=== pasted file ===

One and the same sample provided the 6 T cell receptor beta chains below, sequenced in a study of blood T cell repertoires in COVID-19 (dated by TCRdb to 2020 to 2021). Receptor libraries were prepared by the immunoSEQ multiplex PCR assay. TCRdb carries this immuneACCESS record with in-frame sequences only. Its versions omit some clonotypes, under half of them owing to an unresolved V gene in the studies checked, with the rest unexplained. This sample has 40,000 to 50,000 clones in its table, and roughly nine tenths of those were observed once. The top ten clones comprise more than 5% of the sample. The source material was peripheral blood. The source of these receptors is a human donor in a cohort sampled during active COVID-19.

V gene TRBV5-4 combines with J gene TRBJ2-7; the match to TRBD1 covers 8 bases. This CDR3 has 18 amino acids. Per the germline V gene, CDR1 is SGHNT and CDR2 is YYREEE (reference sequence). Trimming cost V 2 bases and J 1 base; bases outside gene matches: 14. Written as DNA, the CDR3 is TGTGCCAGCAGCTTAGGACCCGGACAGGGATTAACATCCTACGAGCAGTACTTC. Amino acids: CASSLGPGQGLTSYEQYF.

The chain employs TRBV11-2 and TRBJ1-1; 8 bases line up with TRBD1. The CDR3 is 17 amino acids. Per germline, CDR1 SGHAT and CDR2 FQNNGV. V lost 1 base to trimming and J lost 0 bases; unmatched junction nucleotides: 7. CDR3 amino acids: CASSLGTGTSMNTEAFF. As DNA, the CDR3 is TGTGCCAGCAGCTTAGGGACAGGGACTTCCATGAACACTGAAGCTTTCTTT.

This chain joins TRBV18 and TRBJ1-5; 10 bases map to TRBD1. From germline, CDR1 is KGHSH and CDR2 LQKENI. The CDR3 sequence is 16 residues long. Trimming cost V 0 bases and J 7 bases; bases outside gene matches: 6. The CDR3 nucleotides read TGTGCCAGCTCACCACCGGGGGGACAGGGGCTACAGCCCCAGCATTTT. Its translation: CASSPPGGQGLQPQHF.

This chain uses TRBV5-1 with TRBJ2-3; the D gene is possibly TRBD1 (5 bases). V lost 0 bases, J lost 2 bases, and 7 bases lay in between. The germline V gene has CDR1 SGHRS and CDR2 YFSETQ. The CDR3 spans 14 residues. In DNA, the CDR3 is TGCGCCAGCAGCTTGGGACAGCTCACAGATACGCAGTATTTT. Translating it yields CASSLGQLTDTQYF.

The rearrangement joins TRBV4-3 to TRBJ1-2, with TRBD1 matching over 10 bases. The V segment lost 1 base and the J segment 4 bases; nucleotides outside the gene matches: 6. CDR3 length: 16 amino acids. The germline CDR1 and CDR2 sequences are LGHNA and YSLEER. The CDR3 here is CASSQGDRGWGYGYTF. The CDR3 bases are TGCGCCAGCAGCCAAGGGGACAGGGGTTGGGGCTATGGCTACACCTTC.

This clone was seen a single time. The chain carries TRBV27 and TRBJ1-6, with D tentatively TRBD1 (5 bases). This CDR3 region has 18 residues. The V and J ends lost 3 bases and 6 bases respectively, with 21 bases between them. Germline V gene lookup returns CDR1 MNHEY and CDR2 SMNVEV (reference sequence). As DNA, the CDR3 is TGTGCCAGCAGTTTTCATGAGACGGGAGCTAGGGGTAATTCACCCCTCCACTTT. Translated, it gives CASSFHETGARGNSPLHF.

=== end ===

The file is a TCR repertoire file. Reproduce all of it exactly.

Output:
One and the same sample provided the 6 T cell receptor beta chains below, sequenced in a study of blood T cell repertoires in COVID-19 (dated by TCRdb to 2020 to 2021). Receptor libraries were prepared by the immunoSEQ multiplex PCR assay. TCRdb carries this immuneACCESS record with in-frame sequences only. Its versions omit some clonotypes, under half of them owing to an unresolved V gene in the studies checked, with the rest unexplained. This sample has 40,000 to 50,000 clones in its table, and roughly nine tenths of those were observed once. The top ten clones comprise more than 5% of the sample. The source material was peripheral blood. The source of these receptors is a human donor in a cohort sampled during active COVID-19.

V gene TRBV5-4 combines with J gene TRBJ2-7; the match to TRBD1 covers 8 bases. This CDR3 has 18 amino acids. Per the germline V gene, CDR1 is SGHNT and CDR2 is YYREEE (reference sequence). Trimming cost V 2 bases and J 1 base; bases outside gene matches: 14. Written as DNA, the CDR3 is TGTGCCAGCAGCTTAGGACCCGGACAGGGATTAACATCCTACGAGCAGTACTTC. Amino acids: CASSLGPGQGLTSYEQYF.

The chain employs TRBV11-2 and TRBJ1-1; 8 bases line up with TRBD1. The CDR3 is 17 amino acids. Per germline, CDR1 SGHAT and CDR2 FQNNGV. V lost 1 base to trimming and J lost 0 bases; unmatched junction nucleotides: 7. CDR3 amino acids: CASSLGTGTSMNTEAFF. As DNA, the CDR3 is TGTGCCAGCAGCTTAGGGACAGGGACTTCCATGAACACTGAAGCTTTCTTT.

This chain joins TRBV18 and TRBJ1-5; 10 bases map to TRBD1. From germline, CDR1 is KGHSH and CDR2 LQKENI. The CDR3 sequence is 16 residues long. Trimming cost V 0 bases and J 7 bases; bases outside gene matches: 6. The CDR3 nucleotides read TGTGCCAGCTCACCACCGGGGGGACAGGGGCTACAGCCCCAGCATTTT. Its translation: CASSPPGGQGLQPQHF.

This chain uses TRBV5-1 with TRBJ2-3; the D gene is possibly TRBD1 (5 bases). V lost 0 bases, J lost 2 bases, and 7 bases lay in between. The germline V gene has CDR1 SGHRS and CDR2 YFSETQ. The CDR3 spans 14 residues. In DNA, the CDR3 is TGCGCCAGCAGCTTGGGACAGCTCACAGATACGCAGTATTTT. Translating it yields CASSLGQLTDTQYF.

The rearrangement joins TRBV4-3 to TRBJ1-2, with TRBD1 matching over 10 bases. The V segment lost 1 base and the J segment 4 bases; nucleotides outside the gene matches: 6. CDR3 length: 16 amino acids. The germline CDR1 and CDR2 sequences are LGHNA and YSLEER. The CDR3 here is CASSQGDRGWGYGYTF. The CDR3 bases are TGCGCCAGCAGCCAAGGGGACAGGGGTTGGGGCTATGGCTACACCTTC.

This clone was seen a single time. The chain carries TRBV27 and TRBJ1-6, with D tentatively TRBD1 (5 bases). This CDR3 region has 18 residues. The V and J ends lost 3 bases and 6 bases respectively, with 21 bases between them. Germline V gene lookup returns CDR1 MNHEY and CDR2 SMNVEV (reference sequence). As DNA, the CDR3 is TGTGCCAGCAGTTTTCATGAGACGGGAGCTAGGGGTAATTCACCCCTCCACTTT. Translated, it gives CASSFHETGARGNSPLHF.